OKAY. Even though cat fishing (mixed with a very stubborn approach to an allergy) comes with the online dating territory, it’s still a shitty experience that’s evidently hard to let go of. Going on “regular” dates is exhausting enough - but bringing yourself to such a point of optimism that you are willing to trust a digital profile and muster up the courage to meet this profile in the flesh, brings you to a whole new level of tired. And tired can quickly turn into exhausted, when that person is nothing like you imagined them to be from their four photos and witty replies to trite questions like what’s the most spontaneous thing you’ve ever done? There are of course less severe offenses in the online dating world than cat fishing. For example, I recently matched with a guy and spoke to him on the phone several times only so he could cancel every date he made with me — that’s cellular data used, and I would have preferred to not use it on him.

But my frustration goes beyond a few bad dates and lengthy chats that lead to nowhere (dating is hard no matter how you meet, let’s be real)  —  I’m afraid that online dating is actually making matters more difficult. Even though it’s giving us more options than we’ve ever had, and the ability to meet people at any time, anywhere, it is somehow making it harder than ever to actually meet people. Dating apps create this illusion that there are an infinite amount of fish in the sea, but in reality I feel that my tangible options have dwindled - I think this illusion has turned our focus to collecting surface level connections rather than taking the time to build meaningful ones.

Dating apps provide this instantaneous way for us to come across a plethora of filtered strangers and engage with them in this distant, digitally specific way, similar to the way we engage with strangers on social media. Many of us follow brands we love, celebrities, and even our crushes, as way to stay in touch and establish “connection”. Social media and dating apps breed this aspirational mindset of always looking for more, for the bigger and the better. The truth is that we are rarely satiated in the digital space, and I believe it’s designed that way.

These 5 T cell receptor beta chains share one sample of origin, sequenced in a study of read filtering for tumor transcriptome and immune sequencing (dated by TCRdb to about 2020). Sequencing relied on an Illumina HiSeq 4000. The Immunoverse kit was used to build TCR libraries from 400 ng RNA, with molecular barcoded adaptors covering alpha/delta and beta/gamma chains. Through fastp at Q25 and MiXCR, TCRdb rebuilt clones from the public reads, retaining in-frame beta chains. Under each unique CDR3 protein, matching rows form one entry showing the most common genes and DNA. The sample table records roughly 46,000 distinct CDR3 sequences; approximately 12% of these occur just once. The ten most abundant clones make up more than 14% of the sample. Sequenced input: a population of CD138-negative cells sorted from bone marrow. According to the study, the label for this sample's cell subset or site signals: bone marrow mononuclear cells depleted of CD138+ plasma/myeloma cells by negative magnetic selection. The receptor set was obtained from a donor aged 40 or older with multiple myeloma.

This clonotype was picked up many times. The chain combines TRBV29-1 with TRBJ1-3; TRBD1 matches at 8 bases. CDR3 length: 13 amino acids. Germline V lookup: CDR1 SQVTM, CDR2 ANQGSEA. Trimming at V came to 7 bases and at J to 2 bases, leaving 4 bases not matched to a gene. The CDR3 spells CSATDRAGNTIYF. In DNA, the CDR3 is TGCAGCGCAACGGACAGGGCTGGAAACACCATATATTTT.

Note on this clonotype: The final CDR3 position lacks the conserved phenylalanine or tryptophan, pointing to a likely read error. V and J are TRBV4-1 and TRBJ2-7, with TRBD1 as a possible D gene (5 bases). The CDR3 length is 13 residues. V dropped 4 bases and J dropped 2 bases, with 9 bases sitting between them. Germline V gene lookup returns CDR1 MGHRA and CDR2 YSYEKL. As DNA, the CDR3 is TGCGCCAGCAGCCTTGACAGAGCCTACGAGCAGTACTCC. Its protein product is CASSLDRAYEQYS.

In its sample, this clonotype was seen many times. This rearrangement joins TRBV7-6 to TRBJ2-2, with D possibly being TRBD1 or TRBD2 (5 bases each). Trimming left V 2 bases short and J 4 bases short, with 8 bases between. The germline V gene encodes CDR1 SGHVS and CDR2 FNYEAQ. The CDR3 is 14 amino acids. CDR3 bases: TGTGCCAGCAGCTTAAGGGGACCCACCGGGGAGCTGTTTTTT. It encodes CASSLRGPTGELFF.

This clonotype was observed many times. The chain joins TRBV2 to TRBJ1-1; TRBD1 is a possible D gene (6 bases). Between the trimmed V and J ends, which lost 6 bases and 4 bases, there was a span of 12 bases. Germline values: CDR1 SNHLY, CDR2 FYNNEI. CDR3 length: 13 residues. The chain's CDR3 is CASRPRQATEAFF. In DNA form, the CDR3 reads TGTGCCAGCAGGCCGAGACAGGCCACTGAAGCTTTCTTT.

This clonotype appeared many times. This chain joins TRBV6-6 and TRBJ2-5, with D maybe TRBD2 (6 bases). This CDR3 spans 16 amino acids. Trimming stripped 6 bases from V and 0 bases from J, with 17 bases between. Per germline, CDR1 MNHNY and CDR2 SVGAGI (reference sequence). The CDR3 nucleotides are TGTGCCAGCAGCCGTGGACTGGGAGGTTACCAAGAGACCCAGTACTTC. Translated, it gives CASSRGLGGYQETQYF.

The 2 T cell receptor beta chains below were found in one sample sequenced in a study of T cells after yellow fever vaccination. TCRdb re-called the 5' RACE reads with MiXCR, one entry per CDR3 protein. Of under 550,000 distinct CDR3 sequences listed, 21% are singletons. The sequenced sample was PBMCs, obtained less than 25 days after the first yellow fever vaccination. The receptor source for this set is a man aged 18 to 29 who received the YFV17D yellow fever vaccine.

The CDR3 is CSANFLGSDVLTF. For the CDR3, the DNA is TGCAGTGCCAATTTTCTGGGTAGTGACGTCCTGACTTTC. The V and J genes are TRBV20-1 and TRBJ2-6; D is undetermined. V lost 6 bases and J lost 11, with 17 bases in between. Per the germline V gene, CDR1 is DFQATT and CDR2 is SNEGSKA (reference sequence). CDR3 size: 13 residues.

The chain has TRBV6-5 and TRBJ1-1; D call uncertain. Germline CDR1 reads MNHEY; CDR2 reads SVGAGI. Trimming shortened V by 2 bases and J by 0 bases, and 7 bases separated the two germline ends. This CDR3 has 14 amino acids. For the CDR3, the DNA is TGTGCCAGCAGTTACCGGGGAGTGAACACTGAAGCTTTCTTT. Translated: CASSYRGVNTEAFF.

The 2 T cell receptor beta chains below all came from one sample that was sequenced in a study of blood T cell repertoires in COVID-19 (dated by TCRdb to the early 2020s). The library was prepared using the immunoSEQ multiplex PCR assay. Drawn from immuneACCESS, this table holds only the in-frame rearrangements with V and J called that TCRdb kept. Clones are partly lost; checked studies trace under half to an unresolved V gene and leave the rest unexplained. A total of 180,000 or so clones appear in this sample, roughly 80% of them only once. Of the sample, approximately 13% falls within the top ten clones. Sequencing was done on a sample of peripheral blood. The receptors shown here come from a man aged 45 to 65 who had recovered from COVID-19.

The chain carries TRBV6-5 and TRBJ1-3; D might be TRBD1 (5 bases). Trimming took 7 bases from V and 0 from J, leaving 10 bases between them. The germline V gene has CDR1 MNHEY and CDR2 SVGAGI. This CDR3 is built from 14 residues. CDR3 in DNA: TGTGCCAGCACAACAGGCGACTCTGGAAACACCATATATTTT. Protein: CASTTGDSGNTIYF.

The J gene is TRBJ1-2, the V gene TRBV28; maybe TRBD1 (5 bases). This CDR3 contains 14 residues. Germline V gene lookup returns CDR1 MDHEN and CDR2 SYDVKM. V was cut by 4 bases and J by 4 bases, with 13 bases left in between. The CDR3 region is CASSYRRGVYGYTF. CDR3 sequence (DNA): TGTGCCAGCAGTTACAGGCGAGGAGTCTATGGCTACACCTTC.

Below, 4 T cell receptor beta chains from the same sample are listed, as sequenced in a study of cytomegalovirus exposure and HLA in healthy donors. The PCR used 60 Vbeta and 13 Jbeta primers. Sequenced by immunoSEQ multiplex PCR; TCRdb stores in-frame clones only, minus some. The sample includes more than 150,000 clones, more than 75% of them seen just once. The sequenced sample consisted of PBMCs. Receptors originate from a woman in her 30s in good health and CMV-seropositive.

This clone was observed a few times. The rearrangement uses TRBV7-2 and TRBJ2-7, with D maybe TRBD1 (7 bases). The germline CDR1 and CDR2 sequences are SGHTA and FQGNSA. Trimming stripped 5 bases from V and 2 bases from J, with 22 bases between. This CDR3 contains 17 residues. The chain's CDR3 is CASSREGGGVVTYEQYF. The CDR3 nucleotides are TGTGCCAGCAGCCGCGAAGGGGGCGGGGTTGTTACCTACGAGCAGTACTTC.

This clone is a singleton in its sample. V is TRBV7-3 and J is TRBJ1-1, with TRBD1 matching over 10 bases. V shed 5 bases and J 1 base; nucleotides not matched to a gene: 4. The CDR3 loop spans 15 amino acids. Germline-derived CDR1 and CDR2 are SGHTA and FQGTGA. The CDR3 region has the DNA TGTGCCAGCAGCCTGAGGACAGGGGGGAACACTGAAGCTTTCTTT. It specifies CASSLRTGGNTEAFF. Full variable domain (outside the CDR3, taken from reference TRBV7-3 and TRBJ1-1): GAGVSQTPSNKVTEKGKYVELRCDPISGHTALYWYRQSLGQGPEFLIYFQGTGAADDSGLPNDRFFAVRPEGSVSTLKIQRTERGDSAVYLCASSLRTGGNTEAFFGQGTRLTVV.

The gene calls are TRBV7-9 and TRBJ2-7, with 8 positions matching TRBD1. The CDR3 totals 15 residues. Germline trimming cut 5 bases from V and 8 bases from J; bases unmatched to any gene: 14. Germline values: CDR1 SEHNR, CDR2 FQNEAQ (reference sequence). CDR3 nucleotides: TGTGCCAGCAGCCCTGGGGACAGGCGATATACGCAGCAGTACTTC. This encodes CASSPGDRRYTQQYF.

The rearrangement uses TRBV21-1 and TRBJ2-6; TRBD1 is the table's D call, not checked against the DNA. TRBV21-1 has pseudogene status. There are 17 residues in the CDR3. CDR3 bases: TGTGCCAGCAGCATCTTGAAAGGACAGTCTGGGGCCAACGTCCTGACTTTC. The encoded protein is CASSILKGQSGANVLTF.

Another element that really drives home the frustration, is that now if you aren’t on dating apps people assume you’re not trying hard enough. I’ve been guilty of convincing my friends to download dating apps and “get out there” despite their visceral aversion to the whole concept. The reality is that the more time I spend in the dating app world, the more I believe that it stops us from approaching people in the physical world. Why approach someone at the risk of getting shut down when you can sit at home, watch Netflix, and swipe? Why be vulnerable? I’ve even seen people open their Tinder at a bar instead of scanning the room and building up the courage to speak to someone. You have the mask of the app, a mask that you’ve thoughtfully built in order to present only the elements of yourself that you perceive as most attractive. The apps appeal to us by removing our vulnerability, which enables us to take connections for granted. And here begins another part of the problem — when we match with someone or even message with them, it’s difficult to treat the connection with the same sacredness or potential as we do when someone asks for our number at a bar. When dating within the apps the stakes are much lower. We swipe all the time, we chat, we ghost, we come back, we ghost.

For some, dating apps are simply a place to grow one’s social media following. Someone actually told me that they use Tinder to gain new followers —  a sort of “match for follow” type system. No dates, just followers. I recently came across a guy’s profile where he wrote “don’t really use this app so add me on Snapchat/Instagram” and then provided his handle. He too was more interested in gaining followers than finding a date.